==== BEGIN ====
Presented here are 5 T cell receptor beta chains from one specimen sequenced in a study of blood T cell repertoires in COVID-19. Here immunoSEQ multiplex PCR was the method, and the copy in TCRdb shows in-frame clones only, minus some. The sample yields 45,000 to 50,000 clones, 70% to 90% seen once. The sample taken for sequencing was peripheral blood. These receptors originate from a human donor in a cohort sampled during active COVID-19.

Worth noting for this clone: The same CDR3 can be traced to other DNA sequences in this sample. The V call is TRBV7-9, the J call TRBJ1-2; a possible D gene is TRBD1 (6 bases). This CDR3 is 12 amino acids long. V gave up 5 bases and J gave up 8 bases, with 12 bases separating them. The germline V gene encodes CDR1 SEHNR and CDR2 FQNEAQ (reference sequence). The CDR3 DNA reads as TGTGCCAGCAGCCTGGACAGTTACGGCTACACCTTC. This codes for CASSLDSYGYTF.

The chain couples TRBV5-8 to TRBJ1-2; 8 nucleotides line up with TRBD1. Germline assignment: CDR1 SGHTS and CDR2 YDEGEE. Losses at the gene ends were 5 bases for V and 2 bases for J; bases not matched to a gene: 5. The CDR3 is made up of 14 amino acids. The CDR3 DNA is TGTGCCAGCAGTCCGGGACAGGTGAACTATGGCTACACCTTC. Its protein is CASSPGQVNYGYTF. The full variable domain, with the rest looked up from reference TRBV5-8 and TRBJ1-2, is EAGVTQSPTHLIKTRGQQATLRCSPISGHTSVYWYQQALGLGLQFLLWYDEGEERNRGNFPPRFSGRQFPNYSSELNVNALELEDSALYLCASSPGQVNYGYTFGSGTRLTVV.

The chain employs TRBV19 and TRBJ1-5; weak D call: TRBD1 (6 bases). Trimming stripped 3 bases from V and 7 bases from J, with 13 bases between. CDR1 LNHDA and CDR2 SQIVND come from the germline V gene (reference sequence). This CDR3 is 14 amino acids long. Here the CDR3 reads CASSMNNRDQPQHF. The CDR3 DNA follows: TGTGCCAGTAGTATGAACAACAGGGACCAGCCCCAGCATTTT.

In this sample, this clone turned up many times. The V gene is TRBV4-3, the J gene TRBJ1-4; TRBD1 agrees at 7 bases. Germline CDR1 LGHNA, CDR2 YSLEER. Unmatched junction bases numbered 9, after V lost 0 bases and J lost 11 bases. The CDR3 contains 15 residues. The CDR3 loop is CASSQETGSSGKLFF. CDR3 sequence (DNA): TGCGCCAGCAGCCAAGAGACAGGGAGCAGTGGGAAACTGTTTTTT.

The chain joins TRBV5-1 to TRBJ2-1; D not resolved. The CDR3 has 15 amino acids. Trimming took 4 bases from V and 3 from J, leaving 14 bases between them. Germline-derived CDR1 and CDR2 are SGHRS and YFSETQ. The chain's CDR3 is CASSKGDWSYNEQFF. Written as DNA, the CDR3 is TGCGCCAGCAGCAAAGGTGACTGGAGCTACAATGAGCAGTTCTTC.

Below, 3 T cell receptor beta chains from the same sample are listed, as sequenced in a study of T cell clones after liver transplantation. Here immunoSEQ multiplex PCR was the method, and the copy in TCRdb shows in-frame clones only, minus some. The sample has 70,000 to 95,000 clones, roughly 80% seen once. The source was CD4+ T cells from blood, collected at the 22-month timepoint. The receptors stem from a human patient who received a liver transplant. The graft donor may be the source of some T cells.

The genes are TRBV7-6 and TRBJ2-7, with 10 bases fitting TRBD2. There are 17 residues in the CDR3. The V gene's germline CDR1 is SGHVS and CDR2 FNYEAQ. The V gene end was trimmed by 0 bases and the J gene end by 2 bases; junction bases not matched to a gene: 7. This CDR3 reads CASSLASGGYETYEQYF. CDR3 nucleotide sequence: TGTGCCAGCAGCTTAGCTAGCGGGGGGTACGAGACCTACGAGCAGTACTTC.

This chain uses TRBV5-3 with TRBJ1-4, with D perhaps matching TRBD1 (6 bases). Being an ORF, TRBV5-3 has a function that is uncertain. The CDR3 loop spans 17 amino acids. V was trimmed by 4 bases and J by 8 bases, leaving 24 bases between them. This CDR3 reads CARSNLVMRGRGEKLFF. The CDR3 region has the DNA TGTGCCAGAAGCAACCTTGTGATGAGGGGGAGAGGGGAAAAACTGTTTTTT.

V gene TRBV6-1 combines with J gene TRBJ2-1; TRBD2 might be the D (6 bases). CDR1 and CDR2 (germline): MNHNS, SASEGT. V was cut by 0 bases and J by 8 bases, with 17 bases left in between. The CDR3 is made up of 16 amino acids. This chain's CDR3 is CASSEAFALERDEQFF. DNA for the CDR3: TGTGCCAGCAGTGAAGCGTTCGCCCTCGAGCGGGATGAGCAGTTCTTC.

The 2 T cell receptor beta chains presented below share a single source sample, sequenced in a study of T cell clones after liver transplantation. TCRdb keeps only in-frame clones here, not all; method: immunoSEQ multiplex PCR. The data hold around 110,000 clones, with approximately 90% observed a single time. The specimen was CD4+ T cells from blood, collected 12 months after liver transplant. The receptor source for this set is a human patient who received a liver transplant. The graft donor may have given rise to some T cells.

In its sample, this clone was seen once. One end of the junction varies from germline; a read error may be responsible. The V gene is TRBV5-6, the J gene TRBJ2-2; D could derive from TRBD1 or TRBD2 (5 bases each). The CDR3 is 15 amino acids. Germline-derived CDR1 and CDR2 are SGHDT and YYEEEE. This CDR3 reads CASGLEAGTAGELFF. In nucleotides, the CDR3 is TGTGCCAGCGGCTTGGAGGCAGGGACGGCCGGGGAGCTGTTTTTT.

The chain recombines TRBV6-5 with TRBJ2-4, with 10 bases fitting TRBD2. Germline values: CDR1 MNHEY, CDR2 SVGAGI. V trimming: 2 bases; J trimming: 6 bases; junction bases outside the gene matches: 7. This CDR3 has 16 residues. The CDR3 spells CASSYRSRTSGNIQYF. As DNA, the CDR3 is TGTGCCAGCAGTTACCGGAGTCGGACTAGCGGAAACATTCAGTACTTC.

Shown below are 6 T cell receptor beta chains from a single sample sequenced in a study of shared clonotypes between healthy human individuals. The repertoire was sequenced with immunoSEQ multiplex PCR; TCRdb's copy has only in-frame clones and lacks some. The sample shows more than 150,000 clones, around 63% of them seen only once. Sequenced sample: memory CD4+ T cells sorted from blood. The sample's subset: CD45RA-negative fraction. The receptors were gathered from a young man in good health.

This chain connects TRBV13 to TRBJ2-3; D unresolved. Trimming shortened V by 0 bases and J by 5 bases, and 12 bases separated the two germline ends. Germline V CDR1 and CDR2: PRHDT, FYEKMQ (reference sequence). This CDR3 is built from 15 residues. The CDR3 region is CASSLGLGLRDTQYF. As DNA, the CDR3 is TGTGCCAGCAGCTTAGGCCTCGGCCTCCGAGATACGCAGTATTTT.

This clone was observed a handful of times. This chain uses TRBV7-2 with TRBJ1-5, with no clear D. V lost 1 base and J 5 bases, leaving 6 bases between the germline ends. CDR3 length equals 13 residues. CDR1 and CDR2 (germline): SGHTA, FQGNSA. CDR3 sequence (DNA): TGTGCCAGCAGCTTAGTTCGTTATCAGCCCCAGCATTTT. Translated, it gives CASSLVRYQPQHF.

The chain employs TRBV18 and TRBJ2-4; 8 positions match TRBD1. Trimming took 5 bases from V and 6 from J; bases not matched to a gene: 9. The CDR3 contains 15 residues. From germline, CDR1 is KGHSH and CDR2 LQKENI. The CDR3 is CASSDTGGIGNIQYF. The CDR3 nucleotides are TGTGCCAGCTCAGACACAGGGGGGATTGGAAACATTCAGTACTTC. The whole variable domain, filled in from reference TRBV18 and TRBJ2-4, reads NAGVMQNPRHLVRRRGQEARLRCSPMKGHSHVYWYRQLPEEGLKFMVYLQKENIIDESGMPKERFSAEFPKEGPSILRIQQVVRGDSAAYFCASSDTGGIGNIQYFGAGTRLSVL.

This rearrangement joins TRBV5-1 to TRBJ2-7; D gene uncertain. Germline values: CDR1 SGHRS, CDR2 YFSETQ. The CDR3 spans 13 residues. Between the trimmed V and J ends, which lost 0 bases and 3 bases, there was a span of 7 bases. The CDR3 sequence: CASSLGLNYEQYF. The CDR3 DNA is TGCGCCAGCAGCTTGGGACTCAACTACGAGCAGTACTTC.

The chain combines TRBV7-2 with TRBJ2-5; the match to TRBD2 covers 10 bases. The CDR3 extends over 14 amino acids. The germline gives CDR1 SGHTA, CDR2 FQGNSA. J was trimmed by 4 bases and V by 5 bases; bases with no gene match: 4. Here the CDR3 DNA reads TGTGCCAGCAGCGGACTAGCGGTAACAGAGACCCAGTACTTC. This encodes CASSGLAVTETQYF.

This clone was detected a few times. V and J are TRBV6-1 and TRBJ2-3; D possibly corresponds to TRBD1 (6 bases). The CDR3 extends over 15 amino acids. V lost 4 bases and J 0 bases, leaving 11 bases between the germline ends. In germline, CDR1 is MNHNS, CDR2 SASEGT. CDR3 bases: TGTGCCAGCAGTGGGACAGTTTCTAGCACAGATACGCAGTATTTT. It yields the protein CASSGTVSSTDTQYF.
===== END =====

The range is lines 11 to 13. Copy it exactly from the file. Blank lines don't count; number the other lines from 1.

The 2 T cell receptor beta chains presented below share a single source sample, sequenced in a study of T cell clones after liver transplantation. TCRdb keeps only in-frame clones here, not all; method: immunoSEQ multiplex PCR. The data hold around 110,000 clones, with approximately 90% observed a single time. The specimen was CD4+ T cells from blood, collected 12 months after liver transplant. The receptor source for this set is a human patient who received a liver transplant. The graft donor may have given rise to some T cells.

In its sample, this clone was seen once. One end of the junction varies from germline; a read error may be responsible. The V gene is TRBV5-6, the J gene TRBJ2-2; D could derive from TRBD1 or TRBD2 (5 bases each). The CDR3 is 15 amino acids. Germline-derived CDR1 and CDR2 are SGHDT and YYEEEE. This CDR3 reads CASGLEAGTAGELFF. In nucleotides, the CDR3 is TGTGCCAGCGGCTTGGAGGCAGGGACGGCCGGGGAGCTGTTTTTT.

The chain recombines TRBV6-5 with TRBJ2-4, with 10 bases fitting TRBD2. Germline values: CDR1 MNHEY, CDR2 SVGAGI. V trimming: 2 bases; J trimming: 6 bases; junction bases outside the gene matches: 7. This CDR3 has 16 residues. The CDR3 spells CASSYRSRTSGNIQYF. As DNA, the CDR3 is TGTGCCAGCAGTTACCGGAGTCGGACTAGCGGAAACATTCAGTACTTC.